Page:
Foley slams ARU after Nick Cummins departure

74 Have your say

Western Force coach Michael Foley says Australian rugby has been “caught with its pants down” in letting Nick “Honey Badger” Cummins leave for Japan.

Cummins chose not to speak to the media after his farewell game for the Force against the Brumbies in Canberra on Friday night.

Instead it was his soon to be ex-teammates he was most concerned about, advising he was off for a “few drinks with the boys” whilst leaving the dressing sheds with a slab of Crownies on his shoulder.

But his coach Foley had no qualms shouldering the Force’s share of the “Badgerisms”.

Cummins was released from his Australian Rugby Union (ARU) and Force contracts one-year early on compassionate grounds to earn bigger bucks in Japan to provide for his sick family.

But Foley clearly believes the ARU could’ve reached a little deeper into their pockets to retain one of the game’s most recognisable faces.

“Australian rugby in my opinion got caught with its pants down letting him go to Japan,” Foley said after the 47-25 loss knocked his side out of finals contention.

“It’s something we’ve got to think really hard about.

“At a time where we’re talking about the commercial challenges of the game and we let a player like that go.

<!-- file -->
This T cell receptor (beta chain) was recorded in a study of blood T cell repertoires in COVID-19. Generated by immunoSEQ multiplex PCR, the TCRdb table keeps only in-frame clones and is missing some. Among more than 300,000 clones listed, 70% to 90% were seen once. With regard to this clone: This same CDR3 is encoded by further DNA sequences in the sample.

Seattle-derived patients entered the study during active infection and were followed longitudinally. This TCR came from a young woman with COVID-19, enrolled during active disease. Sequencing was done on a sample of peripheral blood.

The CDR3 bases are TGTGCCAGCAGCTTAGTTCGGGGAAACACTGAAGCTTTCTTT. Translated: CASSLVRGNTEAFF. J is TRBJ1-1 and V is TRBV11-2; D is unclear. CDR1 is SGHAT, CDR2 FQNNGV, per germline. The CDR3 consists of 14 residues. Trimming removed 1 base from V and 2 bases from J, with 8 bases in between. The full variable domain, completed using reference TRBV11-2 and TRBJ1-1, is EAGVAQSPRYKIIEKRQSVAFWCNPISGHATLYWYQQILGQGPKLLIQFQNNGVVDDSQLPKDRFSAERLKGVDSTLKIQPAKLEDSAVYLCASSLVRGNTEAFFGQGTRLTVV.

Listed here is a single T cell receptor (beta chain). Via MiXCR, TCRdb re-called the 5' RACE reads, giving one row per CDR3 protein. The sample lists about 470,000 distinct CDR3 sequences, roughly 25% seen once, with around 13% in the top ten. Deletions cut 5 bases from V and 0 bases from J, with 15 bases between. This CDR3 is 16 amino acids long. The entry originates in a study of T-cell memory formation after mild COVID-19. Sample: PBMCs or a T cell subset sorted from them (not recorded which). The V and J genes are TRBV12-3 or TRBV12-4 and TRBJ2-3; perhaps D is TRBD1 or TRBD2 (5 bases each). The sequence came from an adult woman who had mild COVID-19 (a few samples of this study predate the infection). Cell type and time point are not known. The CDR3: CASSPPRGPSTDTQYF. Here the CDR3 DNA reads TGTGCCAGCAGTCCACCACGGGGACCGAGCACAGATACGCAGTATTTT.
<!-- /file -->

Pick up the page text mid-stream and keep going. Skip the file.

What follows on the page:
“And I don’t mean just an international player but a player with that profile and that appeal across demographics that very few other players touch.”

Foley was full of praise for the 15 Test winger’s character both on and off the field.

“He makes big tackles for us, he makes big runs for us, he’s wholehearted. He rips in,” he said.

“He’s fearless in the way he plays, he’s the only winger that’s ever come back from Test duty with a sore neck, I don’t know how that happened but the reality is he runs hard at the contact.

“Off the field he’s a character, he’s very different.

“He fishes on his day off. He adds a lot of colour to the team and we’ll miss him.”

Foley also indicated he would work hard to have Cummins loaned back to the Force next year – a la George Smith for the Brumbies in 2013.

“As a coach I’d really love him to come back. I’m encouraging Mark (Sinderberry) our CEO to make it happen because I think he’s excellent for us.”

© AAP 2015
Pretty Shady was established in NSW in 2013. Our aim is to stop skin cancer, one summer at a time.

Australia has the highest rate of skin cancer in the world. Stopping sun damage can stop 95% of melanomas, the deadliest form of skin cancer. We believe our generation can make a difference and lives can be saved with #prettyshady.
The Roar's sports CEO series has kicked off again. First up is Football Federation Australia CEO David Gallop, addressing the game's need to be direct and honest with the fans. Read the article here.

Video brought to you by The Roar